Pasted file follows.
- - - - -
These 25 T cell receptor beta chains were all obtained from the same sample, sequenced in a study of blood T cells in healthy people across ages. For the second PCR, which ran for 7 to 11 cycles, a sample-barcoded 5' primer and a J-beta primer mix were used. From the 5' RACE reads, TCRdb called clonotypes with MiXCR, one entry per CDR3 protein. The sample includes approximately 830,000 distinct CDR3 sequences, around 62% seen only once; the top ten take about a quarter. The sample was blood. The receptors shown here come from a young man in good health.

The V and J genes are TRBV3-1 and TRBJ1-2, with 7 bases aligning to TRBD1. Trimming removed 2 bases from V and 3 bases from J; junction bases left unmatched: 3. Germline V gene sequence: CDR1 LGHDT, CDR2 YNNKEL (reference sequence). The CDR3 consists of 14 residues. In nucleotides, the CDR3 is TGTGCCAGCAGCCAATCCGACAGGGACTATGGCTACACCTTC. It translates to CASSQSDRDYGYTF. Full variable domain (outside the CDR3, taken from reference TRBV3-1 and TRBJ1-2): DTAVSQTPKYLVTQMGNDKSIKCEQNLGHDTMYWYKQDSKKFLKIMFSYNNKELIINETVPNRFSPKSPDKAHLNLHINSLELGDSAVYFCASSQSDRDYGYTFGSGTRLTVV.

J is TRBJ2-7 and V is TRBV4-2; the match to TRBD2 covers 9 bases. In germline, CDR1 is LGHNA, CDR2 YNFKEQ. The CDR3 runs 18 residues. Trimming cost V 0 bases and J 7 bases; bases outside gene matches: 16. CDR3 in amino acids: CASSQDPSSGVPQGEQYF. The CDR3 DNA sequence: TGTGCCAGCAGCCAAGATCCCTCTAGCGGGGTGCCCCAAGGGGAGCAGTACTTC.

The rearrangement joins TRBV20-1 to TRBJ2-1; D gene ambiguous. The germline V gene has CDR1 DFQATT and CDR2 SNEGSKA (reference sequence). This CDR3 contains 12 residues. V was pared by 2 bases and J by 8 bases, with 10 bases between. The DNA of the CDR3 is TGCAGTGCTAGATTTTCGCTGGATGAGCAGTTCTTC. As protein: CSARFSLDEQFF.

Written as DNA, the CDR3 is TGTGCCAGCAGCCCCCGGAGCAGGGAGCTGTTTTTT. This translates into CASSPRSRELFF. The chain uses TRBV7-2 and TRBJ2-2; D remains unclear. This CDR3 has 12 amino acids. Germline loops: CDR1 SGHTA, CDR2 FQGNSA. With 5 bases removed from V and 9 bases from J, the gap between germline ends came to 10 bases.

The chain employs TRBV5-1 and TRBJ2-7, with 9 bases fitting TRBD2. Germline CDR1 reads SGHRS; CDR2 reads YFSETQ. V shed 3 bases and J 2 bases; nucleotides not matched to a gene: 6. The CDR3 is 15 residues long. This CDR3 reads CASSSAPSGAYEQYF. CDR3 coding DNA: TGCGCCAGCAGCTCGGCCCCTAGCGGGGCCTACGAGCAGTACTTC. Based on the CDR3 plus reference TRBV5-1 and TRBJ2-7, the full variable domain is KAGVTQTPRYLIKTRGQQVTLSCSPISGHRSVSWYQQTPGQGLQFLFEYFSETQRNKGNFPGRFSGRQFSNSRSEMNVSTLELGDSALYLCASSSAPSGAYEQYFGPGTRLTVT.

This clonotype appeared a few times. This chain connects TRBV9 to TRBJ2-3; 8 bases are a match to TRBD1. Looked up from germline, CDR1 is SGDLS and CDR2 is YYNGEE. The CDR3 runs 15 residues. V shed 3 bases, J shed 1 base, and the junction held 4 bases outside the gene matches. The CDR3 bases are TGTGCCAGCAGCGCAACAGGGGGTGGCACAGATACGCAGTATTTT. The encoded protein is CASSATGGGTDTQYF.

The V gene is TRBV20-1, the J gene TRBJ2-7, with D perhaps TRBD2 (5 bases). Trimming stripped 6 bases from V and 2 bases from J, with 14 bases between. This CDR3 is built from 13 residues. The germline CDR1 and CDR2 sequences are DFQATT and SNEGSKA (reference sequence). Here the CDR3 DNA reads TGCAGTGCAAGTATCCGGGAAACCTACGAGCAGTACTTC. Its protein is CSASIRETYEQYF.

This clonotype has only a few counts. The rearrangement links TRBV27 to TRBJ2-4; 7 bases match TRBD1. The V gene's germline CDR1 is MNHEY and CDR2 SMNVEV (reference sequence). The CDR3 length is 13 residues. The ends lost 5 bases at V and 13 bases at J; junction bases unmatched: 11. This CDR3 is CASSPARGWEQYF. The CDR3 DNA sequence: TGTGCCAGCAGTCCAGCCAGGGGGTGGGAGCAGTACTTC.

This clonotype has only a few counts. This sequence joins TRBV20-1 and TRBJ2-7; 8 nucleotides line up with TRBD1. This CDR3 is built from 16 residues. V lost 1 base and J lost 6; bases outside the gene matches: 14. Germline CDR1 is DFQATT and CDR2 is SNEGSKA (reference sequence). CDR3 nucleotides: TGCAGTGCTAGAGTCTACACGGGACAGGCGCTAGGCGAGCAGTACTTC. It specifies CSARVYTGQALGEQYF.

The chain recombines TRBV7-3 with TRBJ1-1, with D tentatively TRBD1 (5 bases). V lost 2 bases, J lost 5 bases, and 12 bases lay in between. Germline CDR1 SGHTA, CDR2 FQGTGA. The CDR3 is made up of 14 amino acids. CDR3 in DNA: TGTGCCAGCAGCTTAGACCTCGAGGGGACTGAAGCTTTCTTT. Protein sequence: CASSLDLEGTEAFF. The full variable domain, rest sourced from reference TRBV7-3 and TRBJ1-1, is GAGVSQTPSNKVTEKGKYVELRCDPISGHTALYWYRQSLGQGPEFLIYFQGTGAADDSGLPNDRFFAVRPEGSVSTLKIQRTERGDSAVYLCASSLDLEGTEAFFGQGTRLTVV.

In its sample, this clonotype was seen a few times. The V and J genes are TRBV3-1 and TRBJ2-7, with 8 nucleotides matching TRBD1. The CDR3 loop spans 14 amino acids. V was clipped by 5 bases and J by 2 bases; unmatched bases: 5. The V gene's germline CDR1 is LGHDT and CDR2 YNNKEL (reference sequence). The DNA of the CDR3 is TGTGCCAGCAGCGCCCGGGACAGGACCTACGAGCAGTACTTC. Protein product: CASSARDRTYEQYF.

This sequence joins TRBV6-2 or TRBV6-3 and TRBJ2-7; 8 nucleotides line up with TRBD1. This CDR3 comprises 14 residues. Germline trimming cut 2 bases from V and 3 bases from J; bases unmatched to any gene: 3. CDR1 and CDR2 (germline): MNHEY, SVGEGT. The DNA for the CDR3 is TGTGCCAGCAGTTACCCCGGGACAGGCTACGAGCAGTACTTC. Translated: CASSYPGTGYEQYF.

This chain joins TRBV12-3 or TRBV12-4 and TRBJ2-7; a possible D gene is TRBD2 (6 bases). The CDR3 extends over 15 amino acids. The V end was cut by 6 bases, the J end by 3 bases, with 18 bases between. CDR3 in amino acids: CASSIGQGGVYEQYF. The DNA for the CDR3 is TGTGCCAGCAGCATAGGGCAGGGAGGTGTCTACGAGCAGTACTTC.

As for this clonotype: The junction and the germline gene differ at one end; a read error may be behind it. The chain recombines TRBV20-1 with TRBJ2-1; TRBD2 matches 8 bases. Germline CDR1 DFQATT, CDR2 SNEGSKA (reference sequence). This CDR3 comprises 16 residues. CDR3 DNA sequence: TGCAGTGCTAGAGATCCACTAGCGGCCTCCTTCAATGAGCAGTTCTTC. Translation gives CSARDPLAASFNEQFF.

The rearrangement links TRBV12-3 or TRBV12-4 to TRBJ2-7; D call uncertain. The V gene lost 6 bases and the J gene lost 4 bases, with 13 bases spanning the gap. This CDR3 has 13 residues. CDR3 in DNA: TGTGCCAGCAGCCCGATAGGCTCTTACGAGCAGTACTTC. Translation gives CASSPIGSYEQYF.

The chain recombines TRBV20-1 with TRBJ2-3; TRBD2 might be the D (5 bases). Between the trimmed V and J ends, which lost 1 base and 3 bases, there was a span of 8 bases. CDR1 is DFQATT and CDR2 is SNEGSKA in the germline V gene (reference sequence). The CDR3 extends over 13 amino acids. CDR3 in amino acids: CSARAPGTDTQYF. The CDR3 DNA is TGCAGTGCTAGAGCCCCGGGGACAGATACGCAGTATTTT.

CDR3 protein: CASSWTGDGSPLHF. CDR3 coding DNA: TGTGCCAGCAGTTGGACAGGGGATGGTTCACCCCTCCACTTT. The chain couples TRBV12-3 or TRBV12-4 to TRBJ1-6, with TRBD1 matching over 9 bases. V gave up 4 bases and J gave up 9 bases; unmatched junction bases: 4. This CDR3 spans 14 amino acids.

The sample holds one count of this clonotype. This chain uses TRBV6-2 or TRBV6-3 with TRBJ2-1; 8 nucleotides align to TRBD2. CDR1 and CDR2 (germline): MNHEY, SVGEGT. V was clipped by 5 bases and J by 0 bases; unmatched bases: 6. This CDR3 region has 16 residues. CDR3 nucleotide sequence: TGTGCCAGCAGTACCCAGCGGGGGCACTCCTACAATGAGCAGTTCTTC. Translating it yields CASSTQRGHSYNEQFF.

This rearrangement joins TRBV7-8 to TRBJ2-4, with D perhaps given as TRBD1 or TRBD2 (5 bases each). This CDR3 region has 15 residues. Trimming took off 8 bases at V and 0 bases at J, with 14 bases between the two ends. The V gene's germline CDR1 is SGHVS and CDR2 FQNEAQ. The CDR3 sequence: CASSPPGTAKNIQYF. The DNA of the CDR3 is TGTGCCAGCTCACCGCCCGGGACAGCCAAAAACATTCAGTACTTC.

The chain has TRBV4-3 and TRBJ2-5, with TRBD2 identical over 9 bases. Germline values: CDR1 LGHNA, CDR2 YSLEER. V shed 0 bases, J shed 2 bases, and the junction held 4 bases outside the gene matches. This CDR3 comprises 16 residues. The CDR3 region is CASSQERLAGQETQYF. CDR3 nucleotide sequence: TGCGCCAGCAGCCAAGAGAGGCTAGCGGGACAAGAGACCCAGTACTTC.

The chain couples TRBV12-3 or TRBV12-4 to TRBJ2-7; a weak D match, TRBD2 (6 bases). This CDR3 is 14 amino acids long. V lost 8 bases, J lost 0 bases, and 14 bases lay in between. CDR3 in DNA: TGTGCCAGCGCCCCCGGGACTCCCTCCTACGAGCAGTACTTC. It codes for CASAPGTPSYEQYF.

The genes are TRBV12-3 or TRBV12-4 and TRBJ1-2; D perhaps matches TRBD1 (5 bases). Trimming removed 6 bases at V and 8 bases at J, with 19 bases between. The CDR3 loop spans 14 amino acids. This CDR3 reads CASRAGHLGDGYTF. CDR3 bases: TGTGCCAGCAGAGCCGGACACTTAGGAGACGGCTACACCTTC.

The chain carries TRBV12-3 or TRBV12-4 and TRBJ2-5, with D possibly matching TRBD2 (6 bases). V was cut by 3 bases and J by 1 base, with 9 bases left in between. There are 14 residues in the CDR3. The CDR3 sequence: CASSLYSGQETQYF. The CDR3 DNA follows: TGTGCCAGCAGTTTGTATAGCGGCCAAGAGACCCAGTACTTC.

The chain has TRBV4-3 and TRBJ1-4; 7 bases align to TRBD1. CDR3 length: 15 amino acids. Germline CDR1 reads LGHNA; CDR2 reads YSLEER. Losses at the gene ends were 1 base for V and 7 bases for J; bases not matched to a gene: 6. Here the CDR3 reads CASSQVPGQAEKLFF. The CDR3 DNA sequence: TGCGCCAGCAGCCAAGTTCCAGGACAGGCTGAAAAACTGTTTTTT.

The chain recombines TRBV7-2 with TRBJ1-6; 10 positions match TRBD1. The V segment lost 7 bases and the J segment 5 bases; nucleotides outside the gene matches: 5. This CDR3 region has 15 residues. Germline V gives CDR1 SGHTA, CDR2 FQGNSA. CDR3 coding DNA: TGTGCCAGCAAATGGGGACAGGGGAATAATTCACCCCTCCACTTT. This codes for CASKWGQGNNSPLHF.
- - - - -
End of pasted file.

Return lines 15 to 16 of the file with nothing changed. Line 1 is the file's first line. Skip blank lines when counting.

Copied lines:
As for this clonotype: The junction and the germline gene differ at one end; a read error may be behind it. The chain recombines TRBV20-1 with TRBJ2-1; TRBD2 matches 8 bases. Germline CDR1 DFQATT, CDR2 SNEGSKA (reference sequence). This CDR3 comprises 16 residues. CDR3 DNA sequence: TGCAGTGCTAGAGATCCACTAGCGGCCTCCTTCAATGAGCAGTTCTTC. Translation gives CSARDPLAASFNEQFF.

The rearrangement links TRBV12-3 or TRBV12-4 to TRBJ2-7; D call uncertain. The V gene lost 6 bases and the J gene lost 4 bases, with 13 bases spanning the gap. This CDR3 has 13 residues. CDR3 in DNA: TGTGCCAGCAGCCCGATAGGCTCTTACGAGCAGTACTTC. Translation gives CASSPIGSYEQYF.